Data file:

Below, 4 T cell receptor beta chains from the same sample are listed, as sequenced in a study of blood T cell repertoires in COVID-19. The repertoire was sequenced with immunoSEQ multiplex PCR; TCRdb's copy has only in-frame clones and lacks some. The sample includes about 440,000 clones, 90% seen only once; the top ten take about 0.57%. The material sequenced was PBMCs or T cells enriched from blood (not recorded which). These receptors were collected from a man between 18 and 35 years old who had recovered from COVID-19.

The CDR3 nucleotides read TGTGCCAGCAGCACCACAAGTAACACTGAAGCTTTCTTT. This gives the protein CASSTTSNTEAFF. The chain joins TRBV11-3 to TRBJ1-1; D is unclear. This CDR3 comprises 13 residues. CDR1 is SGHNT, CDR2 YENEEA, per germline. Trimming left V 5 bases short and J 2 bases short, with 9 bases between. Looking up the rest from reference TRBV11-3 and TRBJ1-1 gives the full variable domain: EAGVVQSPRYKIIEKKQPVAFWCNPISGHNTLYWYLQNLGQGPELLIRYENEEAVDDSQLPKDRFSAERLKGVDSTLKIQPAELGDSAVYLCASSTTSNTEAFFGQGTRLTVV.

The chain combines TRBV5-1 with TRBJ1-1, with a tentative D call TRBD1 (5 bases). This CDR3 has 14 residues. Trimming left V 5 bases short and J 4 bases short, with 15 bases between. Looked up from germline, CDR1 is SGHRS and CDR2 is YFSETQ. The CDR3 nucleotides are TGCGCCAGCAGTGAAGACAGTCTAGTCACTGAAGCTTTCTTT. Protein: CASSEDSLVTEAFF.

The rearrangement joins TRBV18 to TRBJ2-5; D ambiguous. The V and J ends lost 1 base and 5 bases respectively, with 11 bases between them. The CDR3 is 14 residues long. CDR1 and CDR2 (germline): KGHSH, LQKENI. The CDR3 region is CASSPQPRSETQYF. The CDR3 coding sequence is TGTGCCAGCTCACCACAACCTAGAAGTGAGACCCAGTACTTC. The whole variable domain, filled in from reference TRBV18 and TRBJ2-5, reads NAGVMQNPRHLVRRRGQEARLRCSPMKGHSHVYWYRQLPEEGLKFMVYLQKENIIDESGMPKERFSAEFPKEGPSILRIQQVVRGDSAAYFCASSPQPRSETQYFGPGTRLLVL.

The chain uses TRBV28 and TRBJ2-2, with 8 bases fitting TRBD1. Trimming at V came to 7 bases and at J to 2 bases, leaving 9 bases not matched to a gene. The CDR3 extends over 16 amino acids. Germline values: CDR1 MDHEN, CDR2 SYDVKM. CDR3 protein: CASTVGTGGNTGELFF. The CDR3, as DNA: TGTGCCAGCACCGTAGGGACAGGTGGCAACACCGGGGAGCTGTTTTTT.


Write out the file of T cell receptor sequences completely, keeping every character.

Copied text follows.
Below, 4 T cell receptor beta chains from the same sample are listed, as sequenced in a study of blood T cell repertoires in COVID-19. The repertoire was sequenced with immunoSEQ multiplex PCR; TCRdb's copy has only in-frame clones and lacks some. The sample includes about 440,000 clones, 90% seen only once; the top ten take about 0.57%. The material sequenced was PBMCs or T cells enriched from blood (not recorded which). These receptors were collected from a man between 18 and 35 years old who had recovered from COVID-19.

The CDR3 nucleotides read TGTGCCAGCAGCACCACAAGTAACACTGAAGCTTTCTTT. This gives the protein CASSTTSNTEAFF. The chain joins TRBV11-3 to TRBJ1-1; D is unclear. This CDR3 comprises 13 residues. CDR1 is SGHNT, CDR2 YENEEA, per germline. Trimming left V 5 bases short and J 2 bases short, with 9 bases between. Looking up the rest from reference TRBV11-3 and TRBJ1-1 gives the full variable domain: EAGVVQSPRYKIIEKKQPVAFWCNPISGHNTLYWYLQNLGQGPELLIRYENEEAVDDSQLPKDRFSAERLKGVDSTLKIQPAELGDSAVYLCASSTTSNTEAFFGQGTRLTVV.

The chain combines TRBV5-1 with TRBJ1-1, with a tentative D call TRBD1 (5 bases). This CDR3 has 14 residues. Trimming left V 5 bases short and J 4 bases short, with 15 bases between. Looked up from germline, CDR1 is SGHRS and CDR2 is YFSETQ. The CDR3 nucleotides are TGCGCCAGCAGTGAAGACAGTCTAGTCACTGAAGCTTTCTTT. Protein: CASSEDSLVTEAFF.

The rearrangement joins TRBV18 to TRBJ2-5; D ambiguous. The V and J ends lost 1 base and 5 bases respectively, with 11 bases between them. The CDR3 is 14 residues long. CDR1 and CDR2 (germline): KGHSH, LQKENI. The CDR3 region is CASSPQPRSETQYF. The CDR3 coding sequence is TGTGCCAGCTCACCACAACCTAGAAGTGAGACCCAGTACTTC. The whole variable domain, filled in from reference TRBV18 and TRBJ2-5, reads NAGVMQNPRHLVRRRGQEARLRCSPMKGHSHVYWYRQLPEEGLKFMVYLQKENIIDESGMPKERFSAEFPKEGPSILRIQQVVRGDSAAYFCASSPQPRSETQYFGPGTRLLVL.

The chain uses TRBV28 and TRBJ2-2, with 8 bases fitting TRBD1. Trimming at V came to 7 bases and at J to 2 bases, leaving 9 bases not matched to a gene. The CDR3 extends over 16 amino acids. Germline values: CDR1 MDHEN, CDR2 SYDVKM. CDR3 protein: CASTVGTGGNTGELFF. The CDR3, as DNA: TGTGCCAGCACCGTAGGGACAGGTGGCAACACCGGGGAGCTGTTTTTT.